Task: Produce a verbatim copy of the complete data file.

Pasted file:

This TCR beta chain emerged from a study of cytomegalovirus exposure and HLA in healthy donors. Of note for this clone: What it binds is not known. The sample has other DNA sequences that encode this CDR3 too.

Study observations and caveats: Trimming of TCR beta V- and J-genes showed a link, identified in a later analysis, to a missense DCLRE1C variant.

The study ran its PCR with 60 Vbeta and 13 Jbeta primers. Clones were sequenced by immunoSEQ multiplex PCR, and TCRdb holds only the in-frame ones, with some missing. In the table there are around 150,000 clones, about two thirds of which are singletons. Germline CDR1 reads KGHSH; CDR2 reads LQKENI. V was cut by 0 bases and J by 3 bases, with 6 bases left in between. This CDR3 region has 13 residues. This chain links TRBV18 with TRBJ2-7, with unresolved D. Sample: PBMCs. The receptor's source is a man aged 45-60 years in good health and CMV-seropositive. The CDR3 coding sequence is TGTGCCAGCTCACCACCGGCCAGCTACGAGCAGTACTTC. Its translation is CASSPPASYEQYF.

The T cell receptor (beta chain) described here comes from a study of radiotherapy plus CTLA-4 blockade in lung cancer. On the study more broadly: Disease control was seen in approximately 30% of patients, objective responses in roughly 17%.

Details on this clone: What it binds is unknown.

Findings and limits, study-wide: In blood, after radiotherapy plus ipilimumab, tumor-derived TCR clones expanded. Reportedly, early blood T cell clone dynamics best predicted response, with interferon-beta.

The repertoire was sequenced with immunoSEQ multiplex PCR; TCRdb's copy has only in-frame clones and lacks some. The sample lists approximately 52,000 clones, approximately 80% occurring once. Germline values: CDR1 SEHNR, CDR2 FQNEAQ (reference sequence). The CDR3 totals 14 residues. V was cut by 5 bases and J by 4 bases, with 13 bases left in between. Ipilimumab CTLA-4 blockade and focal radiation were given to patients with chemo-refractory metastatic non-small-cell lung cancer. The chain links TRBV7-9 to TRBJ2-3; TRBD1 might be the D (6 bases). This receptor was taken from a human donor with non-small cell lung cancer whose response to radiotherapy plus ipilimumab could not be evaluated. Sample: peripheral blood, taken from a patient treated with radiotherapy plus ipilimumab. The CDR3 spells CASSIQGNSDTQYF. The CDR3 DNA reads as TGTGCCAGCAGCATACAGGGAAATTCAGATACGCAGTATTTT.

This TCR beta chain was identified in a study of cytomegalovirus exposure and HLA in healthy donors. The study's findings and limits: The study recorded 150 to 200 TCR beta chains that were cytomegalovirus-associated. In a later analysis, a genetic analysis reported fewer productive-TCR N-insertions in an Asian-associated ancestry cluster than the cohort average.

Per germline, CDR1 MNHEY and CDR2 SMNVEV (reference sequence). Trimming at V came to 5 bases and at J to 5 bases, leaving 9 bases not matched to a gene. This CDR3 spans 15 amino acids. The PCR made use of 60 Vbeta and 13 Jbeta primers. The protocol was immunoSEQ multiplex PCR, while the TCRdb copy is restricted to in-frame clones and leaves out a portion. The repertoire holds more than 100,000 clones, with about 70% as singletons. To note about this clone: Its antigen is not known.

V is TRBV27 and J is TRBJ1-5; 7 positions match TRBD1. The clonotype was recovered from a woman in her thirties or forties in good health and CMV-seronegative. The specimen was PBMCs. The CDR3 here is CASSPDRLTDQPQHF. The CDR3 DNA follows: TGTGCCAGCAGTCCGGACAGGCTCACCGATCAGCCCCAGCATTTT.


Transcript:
This TCR beta chain emerged from a study of cytomegalovirus exposure and HLA in healthy donors. Of note for this clone: What it binds is not known. The sample has other DNA sequences that encode this CDR3 too.

Study observations and caveats: Trimming of TCR beta V- and J-genes showed a link, identified in a later analysis, to a missense DCLRE1C variant.

The study ran its PCR with 60 Vbeta and 13 Jbeta primers. Clones were sequenced by immunoSEQ multiplex PCR, and TCRdb holds only the in-frame ones, with some missing. In the table there are around 150,000 clones, about two thirds of which are singletons. Germline CDR1 reads KGHSH; CDR2 reads LQKENI. V was cut by 0 bases and J by 3 bases, with 6 bases left in between. This CDR3 region has 13 residues. This chain links TRBV18 with TRBJ2-7, with unresolved D. Sample: PBMCs. The receptor's source is a man aged 45-60 years in good health and CMV-seropositive. The CDR3 coding sequence is TGTGCCAGCTCACCACCGGCCAGCTACGAGCAGTACTTC. Its translation is CASSPPASYEQYF.

The T cell receptor (beta chain) described here comes from a study of radiotherapy plus CTLA-4 blockade in lung cancer. On the study more broadly: Disease control was seen in approximately 30% of patients, objective responses in roughly 17%.

Details on this clone: What it binds is unknown.

Findings and limits, study-wide: In blood, after radiotherapy plus ipilimumab, tumor-derived TCR clones expanded. Reportedly, early blood T cell clone dynamics best predicted response, with interferon-beta.

The repertoire was sequenced with immunoSEQ multiplex PCR; TCRdb's copy has only in-frame clones and lacks some. The sample lists approximately 52,000 clones, approximately 80% occurring once. Germline values: CDR1 SEHNR, CDR2 FQNEAQ (reference sequence). The CDR3 totals 14 residues. V was cut by 5 bases and J by 4 bases, with 13 bases left in between. Ipilimumab CTLA-4 blockade and focal radiation were given to patients with chemo-refractory metastatic non-small-cell lung cancer. The chain links TRBV7-9 to TRBJ2-3; TRBD1 might be the D (6 bases). This receptor was taken from a human donor with non-small cell lung cancer whose response to radiotherapy plus ipilimumab could not be evaluated. Sample: peripheral blood, taken from a patient treated with radiotherapy plus ipilimumab. The CDR3 spells CASSIQGNSDTQYF. The CDR3 DNA reads as TGTGCCAGCAGCATACAGGGAAATTCAGATACGCAGTATTTT.

This TCR beta chain was identified in a study of cytomegalovirus exposure and HLA in healthy donors. The study's findings and limits: The study recorded 150 to 200 TCR beta chains that were cytomegalovirus-associated. In a later analysis, a genetic analysis reported fewer productive-TCR N-insertions in an Asian-associated ancestry cluster than the cohort average.

Per germline, CDR1 MNHEY and CDR2 SMNVEV (reference sequence). Trimming at V came to 5 bases and at J to 5 bases, leaving 9 bases not matched to a gene. This CDR3 spans 15 amino acids. The PCR made use of 60 Vbeta and 13 Jbeta primers. The protocol was immunoSEQ multiplex PCR, while the TCRdb copy is restricted to in-frame clones and leaves out a portion. The repertoire holds more than 100,000 clones, with about 70% as singletons. To note about this clone: Its antigen is not known.

V is TRBV27 and J is TRBJ1-5; 7 positions match TRBD1. The clonotype was recovered from a woman in her thirties or forties in good health and CMV-seronegative. The specimen was PBMCs. The CDR3 here is CASSPDRLTDQPQHF. The CDR3 DNA follows: TGTGCCAGCAGTCCGGACAGGCTCACCGATCAGCCCCAGCATTTT.